Irish business and consumer sentiment rises on Brexit delay
‘Irish households and businesses shaken but not overly stirred,” says Bank of Ireland chief economist
Henry Street, Dublin. The Bank of Ireland survey found that almost one in 10 households are likely to buy or build a property in the next 12 months, while just under two in five firms expect to increase basic pay over the same period.
Business and consumer sentiment rose in the State in April as the threat of the UK crashing out of the EU without a deal eased as the date of its departure was pushed back by seven months to the end of October, according to a new report from Bank of Ireland.
The business index of a wider Bank of Ireland Economic Pulse rose by 2.1 points to 93.3 in April from a month earlier, although it was down 0.9 per cent on the same period last year.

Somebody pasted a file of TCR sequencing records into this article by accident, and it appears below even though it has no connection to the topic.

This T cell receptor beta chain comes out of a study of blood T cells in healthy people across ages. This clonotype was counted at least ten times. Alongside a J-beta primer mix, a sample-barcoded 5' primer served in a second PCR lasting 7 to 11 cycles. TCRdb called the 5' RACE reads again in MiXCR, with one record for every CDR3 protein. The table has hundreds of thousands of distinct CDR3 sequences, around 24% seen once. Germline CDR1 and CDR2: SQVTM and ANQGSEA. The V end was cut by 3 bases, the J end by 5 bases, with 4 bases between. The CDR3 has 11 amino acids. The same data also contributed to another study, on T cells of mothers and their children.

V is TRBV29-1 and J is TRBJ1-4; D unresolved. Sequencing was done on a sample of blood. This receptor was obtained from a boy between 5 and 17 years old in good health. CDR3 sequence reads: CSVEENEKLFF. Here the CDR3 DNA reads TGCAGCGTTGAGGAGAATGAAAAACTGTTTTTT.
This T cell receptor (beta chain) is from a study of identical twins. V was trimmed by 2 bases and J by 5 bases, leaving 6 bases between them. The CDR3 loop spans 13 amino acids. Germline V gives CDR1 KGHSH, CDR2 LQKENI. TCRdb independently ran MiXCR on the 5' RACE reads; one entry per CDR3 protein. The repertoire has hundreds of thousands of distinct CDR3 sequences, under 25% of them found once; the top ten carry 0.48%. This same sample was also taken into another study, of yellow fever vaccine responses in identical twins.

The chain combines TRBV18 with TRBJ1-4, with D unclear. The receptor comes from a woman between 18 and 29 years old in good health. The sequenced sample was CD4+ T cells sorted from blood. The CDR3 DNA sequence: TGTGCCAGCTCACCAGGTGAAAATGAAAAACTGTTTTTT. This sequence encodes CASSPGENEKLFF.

The consumer index edged 0.9 points higher to 83.5 on the month, but was 14.3 points below where it had been a year earlier. The combined index was up 1.9 points at 91.3 on the month.
“The original Brexit date of March 29th and the extended deadline of April 12th have come and gone leaving Irish households and businesses shaken but not overly stirred,” said Loretta O’Sullivan, Bank of Ireland’s chief economist.
“With Brexit pushed out, the threat of a no deal outcome has been staved off for now, and firms look to have taken some comfort from this judging by the bounce in business sentiment in April.”
Still, Ms O’Sullivan said that the recent developments haven’t translated into a corresponding uptick in firms’ growth ambitions, while households also remaining worried about the economy.
The survey found that almost one in 10 households are likely to buy or build a property in the next 12 months, while just under two in five firms expect to increase basic pay over the same period.